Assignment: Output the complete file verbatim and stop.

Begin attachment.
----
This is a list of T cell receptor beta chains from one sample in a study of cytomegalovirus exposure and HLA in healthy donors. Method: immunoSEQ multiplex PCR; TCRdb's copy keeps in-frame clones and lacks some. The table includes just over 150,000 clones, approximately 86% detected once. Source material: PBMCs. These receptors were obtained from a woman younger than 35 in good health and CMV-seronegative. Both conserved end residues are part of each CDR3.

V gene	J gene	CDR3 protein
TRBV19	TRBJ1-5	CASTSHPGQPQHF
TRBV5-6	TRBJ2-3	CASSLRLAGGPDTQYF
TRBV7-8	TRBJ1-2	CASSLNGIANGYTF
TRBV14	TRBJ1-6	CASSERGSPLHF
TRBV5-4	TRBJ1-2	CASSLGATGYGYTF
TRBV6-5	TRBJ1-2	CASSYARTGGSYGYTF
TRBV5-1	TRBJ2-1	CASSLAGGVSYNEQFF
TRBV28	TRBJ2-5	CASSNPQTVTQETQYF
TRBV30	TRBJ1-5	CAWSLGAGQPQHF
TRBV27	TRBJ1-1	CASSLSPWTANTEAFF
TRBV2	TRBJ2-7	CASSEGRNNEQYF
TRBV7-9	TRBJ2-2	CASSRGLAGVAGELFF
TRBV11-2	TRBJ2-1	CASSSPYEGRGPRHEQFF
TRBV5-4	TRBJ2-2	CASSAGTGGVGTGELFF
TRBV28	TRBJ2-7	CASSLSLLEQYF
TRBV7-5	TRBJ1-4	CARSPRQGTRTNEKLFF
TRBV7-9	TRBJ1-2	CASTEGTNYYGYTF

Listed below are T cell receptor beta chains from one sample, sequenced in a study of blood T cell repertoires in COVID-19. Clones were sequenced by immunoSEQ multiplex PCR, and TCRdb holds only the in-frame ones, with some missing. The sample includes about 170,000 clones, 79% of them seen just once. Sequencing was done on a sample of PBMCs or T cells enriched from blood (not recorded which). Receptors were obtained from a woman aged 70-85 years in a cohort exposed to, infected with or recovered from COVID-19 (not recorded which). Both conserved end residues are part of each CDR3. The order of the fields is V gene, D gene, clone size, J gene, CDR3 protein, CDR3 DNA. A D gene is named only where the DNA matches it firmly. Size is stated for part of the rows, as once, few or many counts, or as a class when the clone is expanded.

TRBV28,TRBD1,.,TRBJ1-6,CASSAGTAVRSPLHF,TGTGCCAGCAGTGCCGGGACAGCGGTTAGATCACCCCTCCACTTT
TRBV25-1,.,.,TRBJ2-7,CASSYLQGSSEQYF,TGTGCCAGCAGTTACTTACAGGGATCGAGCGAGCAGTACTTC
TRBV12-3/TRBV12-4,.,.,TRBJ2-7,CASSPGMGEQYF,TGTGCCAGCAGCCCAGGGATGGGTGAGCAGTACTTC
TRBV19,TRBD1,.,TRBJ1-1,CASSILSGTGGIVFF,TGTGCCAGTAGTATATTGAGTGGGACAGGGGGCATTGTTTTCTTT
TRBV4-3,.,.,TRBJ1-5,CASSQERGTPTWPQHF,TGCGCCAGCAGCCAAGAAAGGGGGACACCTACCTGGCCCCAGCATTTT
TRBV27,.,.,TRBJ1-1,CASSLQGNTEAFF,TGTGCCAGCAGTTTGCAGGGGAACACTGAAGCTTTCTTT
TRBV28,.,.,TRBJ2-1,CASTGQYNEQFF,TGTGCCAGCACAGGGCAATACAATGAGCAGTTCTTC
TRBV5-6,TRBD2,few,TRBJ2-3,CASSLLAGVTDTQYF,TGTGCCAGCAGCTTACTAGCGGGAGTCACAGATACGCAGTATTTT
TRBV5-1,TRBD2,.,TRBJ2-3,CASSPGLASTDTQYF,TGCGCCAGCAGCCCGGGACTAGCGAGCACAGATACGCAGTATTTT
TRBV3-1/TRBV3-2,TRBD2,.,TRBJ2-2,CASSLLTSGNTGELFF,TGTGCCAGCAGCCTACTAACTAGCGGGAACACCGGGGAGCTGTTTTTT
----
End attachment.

This is a list of T cell receptor beta chains from one sample in a study of cytomegalovirus exposure and HLA in healthy donors. Method: immunoSEQ multiplex PCR; TCRdb's copy keeps in-frame clones and lacks some. The table includes just over 150,000 clones, approximately 86% detected once. Source material: PBMCs. These receptors were obtained from a woman younger than 35 in good health and CMV-seronegative. Both conserved end residues are part of each CDR3.

V gene	J gene	CDR3 protein
TRBV19	TRBJ1-5	CASTSHPGQPQHF
TRBV5-6	TRBJ2-3	CASSLRLAGGPDTQYF
TRBV7-8	TRBJ1-2	CASSLNGIANGYTF
TRBV14	TRBJ1-6	CASSERGSPLHF
TRBV5-4	TRBJ1-2	CASSLGATGYGYTF
TRBV6-5	TRBJ1-2	CASSYARTGGSYGYTF
TRBV5-1	TRBJ2-1	CASSLAGGVSYNEQFF
TRBV28	TRBJ2-5	CASSNPQTVTQETQYF
TRBV30	TRBJ1-5	CAWSLGAGQPQHF
TRBV27	TRBJ1-1	CASSLSPWTANTEAFF
TRBV2	TRBJ2-7	CASSEGRNNEQYF
TRBV7-9	TRBJ2-2	CASSRGLAGVAGELFF
TRBV11-2	TRBJ2-1	CASSSPYEGRGPRHEQFF
TRBV5-4	TRBJ2-2	CASSAGTGGVGTGELFF
TRBV28	TRBJ2-7	CASSLSLLEQYF
TRBV7-5	TRBJ1-4	CARSPRQGTRTNEKLFF
TRBV7-9	TRBJ1-2	CASTEGTNYYGYTF

Listed below are T cell receptor beta chains from one sample, sequenced in a study of blood T cell repertoires in COVID-19. Clones were sequenced by immunoSEQ multiplex PCR, and TCRdb holds only the in-frame ones, with some missing. The sample includes about 170,000 clones, 79% of them seen just once. Sequencing was done on a sample of PBMCs or T cells enriched from blood (not recorded which). Receptors were obtained from a woman aged 70-85 years in a cohort exposed to, infected with or recovered from COVID-19 (not recorded which). Both conserved end residues are part of each CDR3. The order of the fields is V gene, D gene, clone size, J gene, CDR3 protein, CDR3 DNA. A D gene is named only where the DNA matches it firmly. Size is stated for part of the rows, as once, few or many counts, or as a class when the clone is expanded.

TRBV28,TRBD1,.,TRBJ1-6,CASSAGTAVRSPLHF,TGTGCCAGCAGTGCCGGGACAGCGGTTAGATCACCCCTCCACTTT
TRBV25-1,.,.,TRBJ2-7,CASSYLQGSSEQYF,TGTGCCAGCAGTTACTTACAGGGATCGAGCGAGCAGTACTTC
TRBV12-3/TRBV12-4,.,.,TRBJ2-7,CASSPGMGEQYF,TGTGCCAGCAGCCCAGGGATGGGTGAGCAGTACTTC
TRBV19,TRBD1,.,TRBJ1-1,CASSILSGTGGIVFF,TGTGCCAGTAGTATATTGAGTGGGACAGGGGGCATTGTTTTCTTT
TRBV4-3,.,.,TRBJ1-5,CASSQERGTPTWPQHF,TGCGCCAGCAGCCAAGAAAGGGGGACACCTACCTGGCCCCAGCATTTT
TRBV27,.,.,TRBJ1-1,CASSLQGNTEAFF,TGTGCCAGCAGTTTGCAGGGGAACACTGAAGCTTTCTTT
TRBV28,.,.,TRBJ2-1,CASTGQYNEQFF,TGTGCCAGCACAGGGCAATACAATGAGCAGTTCTTC
TRBV5-6,TRBD2,few,TRBJ2-3,CASSLLAGVTDTQYF,TGTGCCAGCAGCTTACTAGCGGGAGTCACAGATACGCAGTATTTT
TRBV5-1,TRBD2,.,TRBJ2-3,CASSPGLASTDTQYF,TGCGCCAGCAGCCCGGGACTAGCGAGCACAGATACGCAGTATTTT
TRBV3-1/TRBV3-2,TRBD2,.,TRBJ2-2,CASSLLTSGNTGELFF,TGTGCCAGCAGCCTACTAACTAGCGGGAACACCGGGGAGCTGTTTTTT